1,634 noncitizens attempted to register to vote in Georgia

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The first citizenship audit of voter rolls in Georgia history has turned up 1,634 people who tried to register to vote but could not be verified as U.S. citizens.

The noncitizens identified in the audit conducted by the secretary of state’s office were placed into “pending citizenship” status and not allowed to vote.


“Ensuring that only citizens are voting in Georgia’s elections is key to upholding the integrity of the vote in Georgia,” Secretary of State Brad Raffensperger said Monday. “As liberal states and cities around the country are changing their laws to allow noncitizen voting, I will continue to take steps to ensure Georgia’s elections are executed with integrity. Leading the state’s first citizenship audit of the voter rolls is an important part of that effort.”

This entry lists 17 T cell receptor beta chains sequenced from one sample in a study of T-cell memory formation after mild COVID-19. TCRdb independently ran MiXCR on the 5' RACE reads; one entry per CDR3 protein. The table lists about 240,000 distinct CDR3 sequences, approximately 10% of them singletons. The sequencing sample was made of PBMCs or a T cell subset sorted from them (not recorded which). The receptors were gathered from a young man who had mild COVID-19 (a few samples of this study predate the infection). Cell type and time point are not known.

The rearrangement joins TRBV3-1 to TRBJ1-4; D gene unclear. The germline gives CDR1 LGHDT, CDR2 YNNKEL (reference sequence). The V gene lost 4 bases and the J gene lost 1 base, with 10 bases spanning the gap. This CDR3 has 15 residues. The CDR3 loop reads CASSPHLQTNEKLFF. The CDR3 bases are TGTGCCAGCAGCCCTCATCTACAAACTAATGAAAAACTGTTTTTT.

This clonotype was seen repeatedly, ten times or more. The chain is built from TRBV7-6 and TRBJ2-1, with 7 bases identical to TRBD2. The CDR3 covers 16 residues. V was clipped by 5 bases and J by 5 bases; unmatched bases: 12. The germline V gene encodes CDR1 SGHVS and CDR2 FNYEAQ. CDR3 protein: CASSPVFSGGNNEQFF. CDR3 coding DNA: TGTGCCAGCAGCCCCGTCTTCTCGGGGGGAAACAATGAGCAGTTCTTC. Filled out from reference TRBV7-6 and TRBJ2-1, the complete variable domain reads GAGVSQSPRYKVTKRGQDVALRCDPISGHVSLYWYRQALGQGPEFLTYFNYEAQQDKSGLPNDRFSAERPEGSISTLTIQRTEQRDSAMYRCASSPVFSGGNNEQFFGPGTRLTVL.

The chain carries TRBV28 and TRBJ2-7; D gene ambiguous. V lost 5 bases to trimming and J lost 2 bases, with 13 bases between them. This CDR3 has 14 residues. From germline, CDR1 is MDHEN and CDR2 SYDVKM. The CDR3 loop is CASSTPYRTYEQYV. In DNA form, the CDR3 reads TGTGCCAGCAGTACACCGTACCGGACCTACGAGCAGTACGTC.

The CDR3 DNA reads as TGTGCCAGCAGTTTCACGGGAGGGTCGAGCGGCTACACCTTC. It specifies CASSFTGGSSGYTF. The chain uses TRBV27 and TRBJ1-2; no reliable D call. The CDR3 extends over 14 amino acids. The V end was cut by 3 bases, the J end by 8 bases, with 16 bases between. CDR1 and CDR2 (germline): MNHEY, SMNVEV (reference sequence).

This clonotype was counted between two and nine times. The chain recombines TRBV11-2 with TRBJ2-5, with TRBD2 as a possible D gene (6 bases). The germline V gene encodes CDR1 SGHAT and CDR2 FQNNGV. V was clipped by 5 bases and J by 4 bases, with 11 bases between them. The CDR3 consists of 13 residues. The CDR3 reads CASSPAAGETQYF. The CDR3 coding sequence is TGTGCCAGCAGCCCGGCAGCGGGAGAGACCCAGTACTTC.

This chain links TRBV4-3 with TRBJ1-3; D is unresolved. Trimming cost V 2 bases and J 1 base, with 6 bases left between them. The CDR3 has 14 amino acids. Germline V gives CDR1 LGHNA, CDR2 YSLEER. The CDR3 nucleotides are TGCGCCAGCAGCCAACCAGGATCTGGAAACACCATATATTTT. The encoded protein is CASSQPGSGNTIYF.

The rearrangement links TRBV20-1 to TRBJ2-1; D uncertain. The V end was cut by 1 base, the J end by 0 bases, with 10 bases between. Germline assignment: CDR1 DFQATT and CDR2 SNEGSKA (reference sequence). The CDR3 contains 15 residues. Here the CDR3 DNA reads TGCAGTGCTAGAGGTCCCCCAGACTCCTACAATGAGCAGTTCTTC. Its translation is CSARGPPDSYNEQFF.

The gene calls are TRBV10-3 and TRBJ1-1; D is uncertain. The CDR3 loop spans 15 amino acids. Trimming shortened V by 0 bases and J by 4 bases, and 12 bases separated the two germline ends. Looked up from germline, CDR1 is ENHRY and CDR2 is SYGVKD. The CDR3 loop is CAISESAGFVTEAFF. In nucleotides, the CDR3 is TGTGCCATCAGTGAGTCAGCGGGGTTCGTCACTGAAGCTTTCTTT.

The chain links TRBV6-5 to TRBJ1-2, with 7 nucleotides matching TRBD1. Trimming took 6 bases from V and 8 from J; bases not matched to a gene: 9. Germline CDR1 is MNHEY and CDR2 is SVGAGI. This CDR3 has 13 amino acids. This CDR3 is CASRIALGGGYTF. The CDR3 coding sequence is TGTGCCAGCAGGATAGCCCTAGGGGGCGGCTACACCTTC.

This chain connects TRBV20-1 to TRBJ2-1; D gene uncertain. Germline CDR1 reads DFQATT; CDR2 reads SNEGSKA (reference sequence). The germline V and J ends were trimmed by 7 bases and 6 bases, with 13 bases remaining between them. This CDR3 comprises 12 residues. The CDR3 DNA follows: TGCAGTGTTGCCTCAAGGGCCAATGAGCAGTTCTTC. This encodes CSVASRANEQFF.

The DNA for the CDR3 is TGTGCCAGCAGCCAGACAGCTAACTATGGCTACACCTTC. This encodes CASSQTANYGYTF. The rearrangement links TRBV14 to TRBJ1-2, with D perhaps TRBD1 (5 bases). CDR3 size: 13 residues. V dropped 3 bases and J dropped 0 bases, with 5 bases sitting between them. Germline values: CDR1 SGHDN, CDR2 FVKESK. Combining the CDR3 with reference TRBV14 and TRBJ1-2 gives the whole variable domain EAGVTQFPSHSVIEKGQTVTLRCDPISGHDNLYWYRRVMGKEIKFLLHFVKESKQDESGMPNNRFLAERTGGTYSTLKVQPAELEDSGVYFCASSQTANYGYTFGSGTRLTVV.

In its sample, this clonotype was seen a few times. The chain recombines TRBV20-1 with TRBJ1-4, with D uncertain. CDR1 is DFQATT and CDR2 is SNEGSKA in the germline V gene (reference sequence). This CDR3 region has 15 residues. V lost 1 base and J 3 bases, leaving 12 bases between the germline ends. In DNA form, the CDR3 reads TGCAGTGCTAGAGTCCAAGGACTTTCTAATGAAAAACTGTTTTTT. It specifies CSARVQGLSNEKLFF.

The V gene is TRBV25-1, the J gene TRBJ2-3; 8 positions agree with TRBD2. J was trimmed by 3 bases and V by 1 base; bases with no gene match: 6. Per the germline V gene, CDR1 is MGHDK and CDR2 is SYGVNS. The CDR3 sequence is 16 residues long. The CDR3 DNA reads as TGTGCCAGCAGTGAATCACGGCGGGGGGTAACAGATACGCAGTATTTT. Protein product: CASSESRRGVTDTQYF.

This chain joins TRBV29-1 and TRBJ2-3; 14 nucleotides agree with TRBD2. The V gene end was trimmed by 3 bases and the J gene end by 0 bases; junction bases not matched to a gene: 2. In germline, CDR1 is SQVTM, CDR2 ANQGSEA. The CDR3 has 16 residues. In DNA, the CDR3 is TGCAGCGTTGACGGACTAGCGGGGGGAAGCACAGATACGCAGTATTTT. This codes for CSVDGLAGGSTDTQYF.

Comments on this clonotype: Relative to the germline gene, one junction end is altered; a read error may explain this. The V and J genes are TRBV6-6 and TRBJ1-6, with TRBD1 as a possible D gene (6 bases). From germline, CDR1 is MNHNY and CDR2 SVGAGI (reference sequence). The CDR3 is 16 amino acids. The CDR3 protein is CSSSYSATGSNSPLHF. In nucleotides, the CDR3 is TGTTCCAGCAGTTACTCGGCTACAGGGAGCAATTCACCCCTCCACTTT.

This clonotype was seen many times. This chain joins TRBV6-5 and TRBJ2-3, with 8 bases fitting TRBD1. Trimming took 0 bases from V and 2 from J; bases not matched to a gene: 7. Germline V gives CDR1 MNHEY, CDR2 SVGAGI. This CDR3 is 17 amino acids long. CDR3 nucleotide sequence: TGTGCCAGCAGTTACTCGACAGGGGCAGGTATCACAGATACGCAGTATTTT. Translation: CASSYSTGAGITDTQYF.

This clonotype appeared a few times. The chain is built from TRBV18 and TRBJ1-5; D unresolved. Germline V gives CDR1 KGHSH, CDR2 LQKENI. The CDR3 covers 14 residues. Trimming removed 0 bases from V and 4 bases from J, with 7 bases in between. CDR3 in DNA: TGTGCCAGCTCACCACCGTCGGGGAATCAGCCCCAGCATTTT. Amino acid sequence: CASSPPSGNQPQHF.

Fifteen U.S. cities – including New York City and San Francisco – allow noncitizens to vote in local elections. Most of those cities are in Maryland.

The audit consisted of gathering data from the state Department of Driver Services and the U.S. Citizenship and Immigration Services through the federal agency’s Systematic Alien Verification for Entitlements (SAVE) program.

In all, 2,258 voter registration applications are currently in “pending citizenship” status. The difference between the two numbers is because the secretary of state’s office was unable to obtain the required information on 624 noncitizens who were flagged by the DDS. Those 624 remain in “pending citizenship” status.

None of these individuals have cast ballots in Georgia elections.

This story is available through a news partnership with Capitol Beat News Service, a project of the Georgia Press Educational Foundation.

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